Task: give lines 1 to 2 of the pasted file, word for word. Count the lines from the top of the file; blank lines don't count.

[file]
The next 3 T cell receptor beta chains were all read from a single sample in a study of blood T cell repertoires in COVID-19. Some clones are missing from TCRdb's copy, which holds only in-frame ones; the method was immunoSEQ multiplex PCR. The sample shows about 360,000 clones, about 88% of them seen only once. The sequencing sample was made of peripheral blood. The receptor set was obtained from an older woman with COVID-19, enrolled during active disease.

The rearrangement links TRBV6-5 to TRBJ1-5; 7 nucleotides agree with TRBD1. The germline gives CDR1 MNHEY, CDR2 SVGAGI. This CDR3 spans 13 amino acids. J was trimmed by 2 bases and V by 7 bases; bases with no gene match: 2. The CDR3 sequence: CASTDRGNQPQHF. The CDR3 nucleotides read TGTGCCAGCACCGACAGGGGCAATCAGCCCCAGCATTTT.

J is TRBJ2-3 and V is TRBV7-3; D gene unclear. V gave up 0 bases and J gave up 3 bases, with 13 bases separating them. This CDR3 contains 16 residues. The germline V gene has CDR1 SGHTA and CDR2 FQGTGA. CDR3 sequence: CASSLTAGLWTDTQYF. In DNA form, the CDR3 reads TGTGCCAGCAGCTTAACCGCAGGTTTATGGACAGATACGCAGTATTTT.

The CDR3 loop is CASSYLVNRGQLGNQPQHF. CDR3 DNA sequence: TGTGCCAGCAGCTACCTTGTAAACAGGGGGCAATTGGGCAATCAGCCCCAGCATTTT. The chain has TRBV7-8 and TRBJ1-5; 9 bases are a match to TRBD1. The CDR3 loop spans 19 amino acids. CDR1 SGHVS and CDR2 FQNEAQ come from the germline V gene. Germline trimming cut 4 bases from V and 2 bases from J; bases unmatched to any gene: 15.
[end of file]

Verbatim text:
The next 3 T cell receptor beta chains were all read from a single sample in a study of blood T cell repertoires in COVID-19. Some clones are missing from TCRdb's copy, which holds only in-frame ones; the method was immunoSEQ multiplex PCR. The sample shows about 360,000 clones, about 88% of them seen only once. The sequencing sample was made of peripheral blood. The receptor set was obtained from an older woman with COVID-19, enrolled during active disease.

The rearrangement links TRBV6-5 to TRBJ1-5; 7 nucleotides agree with TRBD1. The germline gives CDR1 MNHEY, CDR2 SVGAGI. This CDR3 spans 13 amino acids. J was trimmed by 2 bases and V by 7 bases; bases with no gene match: 2. The CDR3 sequence: CASTDRGNQPQHF. The CDR3 nucleotides read TGTGCCAGCACCGACAGGGGCAATCAGCCCCAGCATTTT.